When Darwin set out to explain the origins of living things, he made no attempt to answer the deeper question: what is life? For generations since, scientists have struggled to make sense of this central conundrum. For life really does look like magic, its secrets cloaked by a shroud of impenetrable complexity. Huge advances in biology over the past decades have served only to deepen the mystery: even a humble bacterium accomplishes things so dazzling that no human engineer can match it.
But now an answer to the question is at hand, and it comes from a field of science so new and so fast-moving that it lacks a name, a domain where computing, chemistry, quantum physics and nanotechnology collide. The link that interweaves these diverse fields is information-not in the prosaic everyday sense, but as an abstract concept: information is a force as important, profound and physically impactful as energy. Its power to unify biology with physics heralds a new scientific revolution, poised to transform technology and medicine, and to illuminate the age-old question of whether we are alone in the universe.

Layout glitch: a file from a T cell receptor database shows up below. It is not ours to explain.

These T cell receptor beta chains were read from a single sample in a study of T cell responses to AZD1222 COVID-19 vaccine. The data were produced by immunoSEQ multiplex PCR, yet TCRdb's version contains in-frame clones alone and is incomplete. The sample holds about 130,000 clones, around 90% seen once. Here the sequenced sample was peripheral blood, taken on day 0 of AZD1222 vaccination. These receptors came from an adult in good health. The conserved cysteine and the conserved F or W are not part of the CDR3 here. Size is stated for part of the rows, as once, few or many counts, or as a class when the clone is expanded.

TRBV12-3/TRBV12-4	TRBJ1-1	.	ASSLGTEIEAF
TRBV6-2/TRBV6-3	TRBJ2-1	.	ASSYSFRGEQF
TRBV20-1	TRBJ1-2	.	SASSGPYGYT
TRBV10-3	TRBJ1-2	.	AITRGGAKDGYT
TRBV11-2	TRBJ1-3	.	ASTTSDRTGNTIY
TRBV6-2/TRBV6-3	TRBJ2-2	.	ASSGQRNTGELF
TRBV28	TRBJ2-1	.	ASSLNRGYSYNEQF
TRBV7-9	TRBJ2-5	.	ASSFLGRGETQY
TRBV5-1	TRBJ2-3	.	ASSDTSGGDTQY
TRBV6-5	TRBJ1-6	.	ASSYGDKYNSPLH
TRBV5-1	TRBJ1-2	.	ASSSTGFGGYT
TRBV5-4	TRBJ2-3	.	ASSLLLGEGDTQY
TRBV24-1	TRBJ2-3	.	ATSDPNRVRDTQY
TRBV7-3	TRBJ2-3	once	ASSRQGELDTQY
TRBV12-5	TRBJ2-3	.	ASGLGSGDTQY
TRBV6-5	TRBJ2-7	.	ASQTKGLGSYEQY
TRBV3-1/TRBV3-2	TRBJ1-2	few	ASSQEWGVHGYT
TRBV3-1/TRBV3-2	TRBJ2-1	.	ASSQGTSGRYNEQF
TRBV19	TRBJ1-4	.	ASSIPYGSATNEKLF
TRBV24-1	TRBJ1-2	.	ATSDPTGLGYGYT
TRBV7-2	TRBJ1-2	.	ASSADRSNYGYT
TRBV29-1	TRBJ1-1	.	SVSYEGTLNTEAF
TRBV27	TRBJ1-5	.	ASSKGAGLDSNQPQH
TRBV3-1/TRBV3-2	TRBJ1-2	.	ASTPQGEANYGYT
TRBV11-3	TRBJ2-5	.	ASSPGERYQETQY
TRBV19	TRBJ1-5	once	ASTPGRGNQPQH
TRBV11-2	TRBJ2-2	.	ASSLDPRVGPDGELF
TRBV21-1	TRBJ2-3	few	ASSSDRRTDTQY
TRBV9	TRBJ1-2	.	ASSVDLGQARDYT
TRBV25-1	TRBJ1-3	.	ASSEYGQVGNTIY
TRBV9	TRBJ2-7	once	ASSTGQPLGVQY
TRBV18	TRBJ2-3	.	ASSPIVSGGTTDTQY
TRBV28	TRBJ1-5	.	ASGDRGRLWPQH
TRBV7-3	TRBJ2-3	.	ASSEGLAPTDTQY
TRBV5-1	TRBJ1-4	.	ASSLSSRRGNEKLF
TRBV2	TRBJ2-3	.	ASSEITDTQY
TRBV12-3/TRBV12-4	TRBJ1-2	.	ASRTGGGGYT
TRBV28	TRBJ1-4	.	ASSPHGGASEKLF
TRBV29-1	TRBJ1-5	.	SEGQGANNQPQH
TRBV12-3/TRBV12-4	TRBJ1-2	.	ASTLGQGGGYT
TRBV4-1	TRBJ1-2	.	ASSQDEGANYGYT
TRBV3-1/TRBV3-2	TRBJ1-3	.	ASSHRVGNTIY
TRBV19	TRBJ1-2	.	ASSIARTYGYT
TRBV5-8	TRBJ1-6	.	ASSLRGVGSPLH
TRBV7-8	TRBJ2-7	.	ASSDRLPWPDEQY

The Demon in the Machine is our very first, breath-taking journey through this revolutionary research. Pioneering physicist and astrobiologist Paul Davies takes us from primordial soup, photosynthesis and two-headed worms right up to the dizzy heights of consciousness, quantum mechanics, and avian navigation, to reveal how it is, exactly, that information defies the physical laws to create order from chaos-letting us in on the very secret of life itself.
Praise for The Origin of Life: One of a handful of first-rate scientists who are popular writers. If you are going to read only one book on the origin of life, seriously consider this one * The New York Times * Davies succeeds not only in being provocative and controversial, but in maintaining the rigorous scientific approach of the physicist... a classic example of how to present a scientific case, and an insight into the way good scientists work -- John Gribbin * Independent *